One of these Chinese doctors, Dr. Huie Pock became wealthy through his practice of herbal medicine, acupuncture, and surgery. Western medicine, especially on the remote frontier, was primitive by comparison to herbal remedies fine-tuned by thousands of years of practice in China. He developed an effective herbal poultice using banana stalks to treat various ailments and he shipped these through the mail as well as using them in his local practice. During the influenza epidemic that killed hundreds in Butte in 1918, his herbal treatments saved many lives. When Dr. Pock died in 1927, his son, Quong Huie, squandered the money set aside to bury his parents' remains in China. Dr. Pock and his wife were finally buried in Butte in unmarked graves.

In fact, several Chinese rose to prominence in Butte, despite the fact that one of the city's daily newspapers, The Butte Miner once editorialized that "a Chinaman could no more become an American citizen than could a coyote."

Another Chinese man, known only as Jimmy July, became a naturalized citizen and in 1896 he spoke at the Fourth of July celebration, reciting the Declaration of Independence before an inspired crowd.

Quon Loy came to Butte to represent the interests of Chinese there as the representative of the Chinese Six Companies, a guild of family associations that looked after the rights and benefits of Chinese workers and served as a surrogate government for the Chinese in this country. Quon Loy was an educated person who spoke fluent English and represented Chinese immigrants in legal and business matters. He served as an interpreter, arbitrated conflicts between the larger community and the Chinese, arranged bail, settled debts, and handled burials. He made sure that newcomers had a place to stay until they settled in and found jobs.

Quon Loy was known in Butte as Louie from his name that sounded like the Christian name Louis but actually translated as thunder. His name meant Thunder in the Mountain Pass, well suited to his role as the main arbiter for the Chinese community in Butte. The larger community described him as "the unofficial mayor of Chinatown" and he was often quoted in the newspapers commneting on events important to the Chinese community. He was the manager of the Quong Lung Chung Co. that stood at 16 West Mercury across the street from where the Wah Chong Tai still stands today.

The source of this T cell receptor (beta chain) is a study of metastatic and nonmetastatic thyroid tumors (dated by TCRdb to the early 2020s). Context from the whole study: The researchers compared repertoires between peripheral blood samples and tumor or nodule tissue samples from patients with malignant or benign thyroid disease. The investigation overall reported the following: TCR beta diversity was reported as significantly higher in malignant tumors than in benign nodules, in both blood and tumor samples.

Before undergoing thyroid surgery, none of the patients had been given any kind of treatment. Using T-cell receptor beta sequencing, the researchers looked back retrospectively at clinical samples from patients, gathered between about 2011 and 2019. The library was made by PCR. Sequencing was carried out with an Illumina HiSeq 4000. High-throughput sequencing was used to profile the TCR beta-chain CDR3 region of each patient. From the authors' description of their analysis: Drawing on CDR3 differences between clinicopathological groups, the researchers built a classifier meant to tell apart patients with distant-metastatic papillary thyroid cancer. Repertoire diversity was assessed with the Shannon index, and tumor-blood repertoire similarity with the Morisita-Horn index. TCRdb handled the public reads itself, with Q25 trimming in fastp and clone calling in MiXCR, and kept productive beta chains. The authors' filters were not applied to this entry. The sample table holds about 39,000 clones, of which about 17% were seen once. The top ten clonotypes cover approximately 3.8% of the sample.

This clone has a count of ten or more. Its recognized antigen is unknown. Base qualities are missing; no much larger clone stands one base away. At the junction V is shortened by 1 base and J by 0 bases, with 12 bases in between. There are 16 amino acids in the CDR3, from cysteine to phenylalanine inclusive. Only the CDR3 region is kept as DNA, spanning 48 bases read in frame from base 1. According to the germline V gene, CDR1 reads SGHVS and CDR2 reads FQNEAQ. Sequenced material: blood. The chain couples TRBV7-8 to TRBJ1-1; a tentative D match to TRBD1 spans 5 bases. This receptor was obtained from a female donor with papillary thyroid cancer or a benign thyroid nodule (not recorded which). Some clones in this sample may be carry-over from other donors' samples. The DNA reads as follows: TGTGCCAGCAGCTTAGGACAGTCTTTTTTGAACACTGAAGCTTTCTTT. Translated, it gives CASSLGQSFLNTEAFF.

In 1943 with the China and the United States allied in World War II against Japan, the discriminatory laws against Chinese were repealed and most of the remaining Chinese in Montana who had not already left from economic hardship left for defense industry jobs on the coast or to become naturalized citizens anywhere they chose to live. Descendants of Montana's Chinese are now scattered across the country much like the children of other Montana settlers.

While little remains to confirm that thousands of Asian immigrants once worked and lived in Montana, and it is difficult to follow these few threads back to their source, it is not impossible.

The game of Keno now played electronically throughout the region, is a remnant of the White Dove lottery that was brought from China and converted by two Irish brothers in Butte. You might discover a sign board with Chinese characters in the corner of a cabin at the recreated Chinatown in Nevada City, artifacts on display at the Montana Historical Society museum in Helena, porcelain plates and silk robes at the Museum of the Rockies in Bozeman, a small museum display in Dillon, the recreated hand laundry and herb shops in Butte at the World Museum of Mining, or the Mai Wah Museum in what's left of Butte's original Chinatown.

There, the non-profit Mai Wah Society has been working to preserve the history of Asian settlers in Butte and Montana by developing a museum to provide guided tours and display artifacts from Butte and the surrounding area inside two adjoining brick buildings, the Wah Chong Tai and the Mai Wah that were built in the 1890s.

If you follow these remaining strands, they will lead you back to a full tapestry that embellishes and enriches Montana's more widely known history.


Chinese New Year Parade in Butte in front of the
Mai Wah Museum. The dragon leading the parade
was a gift to Montana from the people of Taiwan

 
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© 2004 by George Everett. All rights reserved.